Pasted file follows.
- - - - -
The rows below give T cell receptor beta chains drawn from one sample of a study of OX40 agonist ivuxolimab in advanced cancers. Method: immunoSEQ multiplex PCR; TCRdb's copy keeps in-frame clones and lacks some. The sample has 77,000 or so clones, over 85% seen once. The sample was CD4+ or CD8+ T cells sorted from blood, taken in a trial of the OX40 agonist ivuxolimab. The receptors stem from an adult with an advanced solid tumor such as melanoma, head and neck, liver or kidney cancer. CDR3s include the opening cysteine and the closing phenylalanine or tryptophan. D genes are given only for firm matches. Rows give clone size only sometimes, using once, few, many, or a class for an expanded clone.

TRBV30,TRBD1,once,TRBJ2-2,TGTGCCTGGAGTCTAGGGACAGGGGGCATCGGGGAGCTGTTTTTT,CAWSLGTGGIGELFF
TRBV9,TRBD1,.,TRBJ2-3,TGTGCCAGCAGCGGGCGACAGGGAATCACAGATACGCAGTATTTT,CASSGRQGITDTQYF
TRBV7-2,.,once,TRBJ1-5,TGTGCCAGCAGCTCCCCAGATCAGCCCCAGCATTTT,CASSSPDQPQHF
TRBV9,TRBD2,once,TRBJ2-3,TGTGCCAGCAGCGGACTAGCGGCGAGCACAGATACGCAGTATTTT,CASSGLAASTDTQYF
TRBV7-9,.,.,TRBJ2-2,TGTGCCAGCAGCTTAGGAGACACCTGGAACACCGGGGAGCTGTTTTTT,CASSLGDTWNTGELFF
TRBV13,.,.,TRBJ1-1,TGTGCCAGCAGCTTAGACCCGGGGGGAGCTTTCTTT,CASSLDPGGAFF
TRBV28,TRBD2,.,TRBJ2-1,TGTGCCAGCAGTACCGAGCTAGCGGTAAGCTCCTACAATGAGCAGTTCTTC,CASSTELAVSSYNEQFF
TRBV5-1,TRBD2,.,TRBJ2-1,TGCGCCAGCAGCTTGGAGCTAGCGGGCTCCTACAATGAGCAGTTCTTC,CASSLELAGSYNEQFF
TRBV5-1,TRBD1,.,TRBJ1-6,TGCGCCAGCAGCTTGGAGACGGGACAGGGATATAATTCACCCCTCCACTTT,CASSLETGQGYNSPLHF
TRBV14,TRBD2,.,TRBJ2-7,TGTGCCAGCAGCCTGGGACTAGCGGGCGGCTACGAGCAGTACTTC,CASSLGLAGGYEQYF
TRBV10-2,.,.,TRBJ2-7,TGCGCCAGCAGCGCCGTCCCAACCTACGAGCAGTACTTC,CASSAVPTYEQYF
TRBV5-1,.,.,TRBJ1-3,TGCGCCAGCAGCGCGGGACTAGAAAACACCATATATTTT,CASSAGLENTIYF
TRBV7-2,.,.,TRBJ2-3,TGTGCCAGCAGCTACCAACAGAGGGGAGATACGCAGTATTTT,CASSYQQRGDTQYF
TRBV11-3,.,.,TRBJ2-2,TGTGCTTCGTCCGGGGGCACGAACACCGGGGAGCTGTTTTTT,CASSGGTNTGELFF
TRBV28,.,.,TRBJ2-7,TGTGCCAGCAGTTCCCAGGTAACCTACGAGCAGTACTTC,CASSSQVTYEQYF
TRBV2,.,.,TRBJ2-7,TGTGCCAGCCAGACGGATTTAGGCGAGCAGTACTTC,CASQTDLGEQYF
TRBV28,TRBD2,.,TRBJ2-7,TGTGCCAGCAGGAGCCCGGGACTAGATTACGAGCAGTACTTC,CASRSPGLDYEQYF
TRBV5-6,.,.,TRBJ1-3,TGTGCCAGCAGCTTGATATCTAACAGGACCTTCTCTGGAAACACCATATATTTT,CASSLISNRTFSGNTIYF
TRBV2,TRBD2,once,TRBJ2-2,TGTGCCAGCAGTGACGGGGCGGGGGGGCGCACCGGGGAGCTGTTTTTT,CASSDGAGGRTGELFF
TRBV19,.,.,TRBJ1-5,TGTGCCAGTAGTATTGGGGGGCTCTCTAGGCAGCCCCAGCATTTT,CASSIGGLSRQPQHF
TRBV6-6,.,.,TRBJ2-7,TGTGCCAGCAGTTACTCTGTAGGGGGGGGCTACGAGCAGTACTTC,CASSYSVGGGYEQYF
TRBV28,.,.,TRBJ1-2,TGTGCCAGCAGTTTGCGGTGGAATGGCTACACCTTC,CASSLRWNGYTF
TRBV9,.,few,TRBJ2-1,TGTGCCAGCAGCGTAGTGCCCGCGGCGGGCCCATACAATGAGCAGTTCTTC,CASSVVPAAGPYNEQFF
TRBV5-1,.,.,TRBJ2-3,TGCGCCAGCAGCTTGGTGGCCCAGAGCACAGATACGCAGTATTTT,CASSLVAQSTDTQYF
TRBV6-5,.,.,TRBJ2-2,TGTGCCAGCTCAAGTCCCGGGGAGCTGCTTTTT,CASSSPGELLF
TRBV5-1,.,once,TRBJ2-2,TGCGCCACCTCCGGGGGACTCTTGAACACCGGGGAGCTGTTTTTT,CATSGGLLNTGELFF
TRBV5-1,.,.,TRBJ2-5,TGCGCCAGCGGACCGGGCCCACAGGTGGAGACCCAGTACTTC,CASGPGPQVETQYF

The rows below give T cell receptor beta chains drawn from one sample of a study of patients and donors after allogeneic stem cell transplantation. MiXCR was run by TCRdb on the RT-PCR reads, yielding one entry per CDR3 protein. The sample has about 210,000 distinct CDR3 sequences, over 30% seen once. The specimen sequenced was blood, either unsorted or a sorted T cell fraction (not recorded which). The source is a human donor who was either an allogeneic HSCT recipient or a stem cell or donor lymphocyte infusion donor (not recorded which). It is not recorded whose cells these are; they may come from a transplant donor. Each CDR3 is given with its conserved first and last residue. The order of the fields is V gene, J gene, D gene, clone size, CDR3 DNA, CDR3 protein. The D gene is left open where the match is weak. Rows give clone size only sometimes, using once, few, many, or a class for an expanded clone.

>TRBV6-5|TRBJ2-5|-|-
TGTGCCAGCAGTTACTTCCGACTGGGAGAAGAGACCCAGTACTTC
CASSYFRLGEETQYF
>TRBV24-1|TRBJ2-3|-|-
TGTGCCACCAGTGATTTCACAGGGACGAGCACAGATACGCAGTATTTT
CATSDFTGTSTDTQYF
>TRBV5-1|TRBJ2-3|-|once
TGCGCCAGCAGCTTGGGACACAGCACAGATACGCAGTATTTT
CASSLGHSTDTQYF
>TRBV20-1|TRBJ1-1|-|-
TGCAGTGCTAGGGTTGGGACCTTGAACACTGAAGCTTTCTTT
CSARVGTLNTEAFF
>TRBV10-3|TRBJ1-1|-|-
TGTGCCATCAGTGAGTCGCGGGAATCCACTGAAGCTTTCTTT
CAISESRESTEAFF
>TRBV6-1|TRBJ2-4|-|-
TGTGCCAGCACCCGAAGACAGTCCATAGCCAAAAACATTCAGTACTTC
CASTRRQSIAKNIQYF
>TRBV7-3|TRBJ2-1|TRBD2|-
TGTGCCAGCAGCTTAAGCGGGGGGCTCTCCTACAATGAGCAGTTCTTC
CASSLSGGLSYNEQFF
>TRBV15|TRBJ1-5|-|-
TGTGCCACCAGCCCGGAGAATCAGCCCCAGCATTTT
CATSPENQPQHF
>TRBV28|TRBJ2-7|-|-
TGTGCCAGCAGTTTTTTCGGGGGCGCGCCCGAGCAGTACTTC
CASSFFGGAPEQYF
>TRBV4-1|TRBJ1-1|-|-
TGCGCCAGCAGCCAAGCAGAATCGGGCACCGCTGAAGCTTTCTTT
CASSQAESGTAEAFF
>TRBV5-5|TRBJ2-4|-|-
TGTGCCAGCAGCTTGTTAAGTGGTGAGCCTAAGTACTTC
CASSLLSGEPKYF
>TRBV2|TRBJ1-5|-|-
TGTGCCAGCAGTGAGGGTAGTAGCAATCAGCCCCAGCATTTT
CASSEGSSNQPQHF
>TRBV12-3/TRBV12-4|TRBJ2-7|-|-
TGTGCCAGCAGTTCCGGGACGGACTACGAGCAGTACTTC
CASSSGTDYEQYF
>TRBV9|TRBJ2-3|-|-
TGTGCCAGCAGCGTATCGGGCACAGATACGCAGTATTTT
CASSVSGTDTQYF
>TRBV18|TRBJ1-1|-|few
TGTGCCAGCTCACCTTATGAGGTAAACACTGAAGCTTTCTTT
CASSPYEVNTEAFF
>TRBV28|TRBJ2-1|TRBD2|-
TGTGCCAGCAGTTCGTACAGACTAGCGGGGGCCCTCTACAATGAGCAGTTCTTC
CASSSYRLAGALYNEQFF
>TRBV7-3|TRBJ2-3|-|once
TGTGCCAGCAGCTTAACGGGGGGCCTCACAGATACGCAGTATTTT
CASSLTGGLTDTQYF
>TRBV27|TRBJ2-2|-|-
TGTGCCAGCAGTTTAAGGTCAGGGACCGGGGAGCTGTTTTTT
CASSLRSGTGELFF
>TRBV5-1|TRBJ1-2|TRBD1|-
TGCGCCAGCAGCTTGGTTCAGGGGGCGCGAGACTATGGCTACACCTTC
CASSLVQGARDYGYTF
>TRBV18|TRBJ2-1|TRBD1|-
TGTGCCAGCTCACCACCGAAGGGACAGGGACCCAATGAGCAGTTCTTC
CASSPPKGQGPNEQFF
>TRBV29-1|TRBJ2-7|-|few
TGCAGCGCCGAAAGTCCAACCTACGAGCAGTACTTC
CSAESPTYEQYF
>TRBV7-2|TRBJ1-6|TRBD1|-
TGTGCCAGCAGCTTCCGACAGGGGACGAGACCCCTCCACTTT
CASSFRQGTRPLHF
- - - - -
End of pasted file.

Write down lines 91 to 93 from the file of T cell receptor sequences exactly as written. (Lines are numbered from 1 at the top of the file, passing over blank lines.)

TGCAGCGCCGAAAGTCCAACCTACGAGCAGTACTTC
CSAESPTYEQYF
>TRBV7-2|TRBJ1-6|TRBD1|-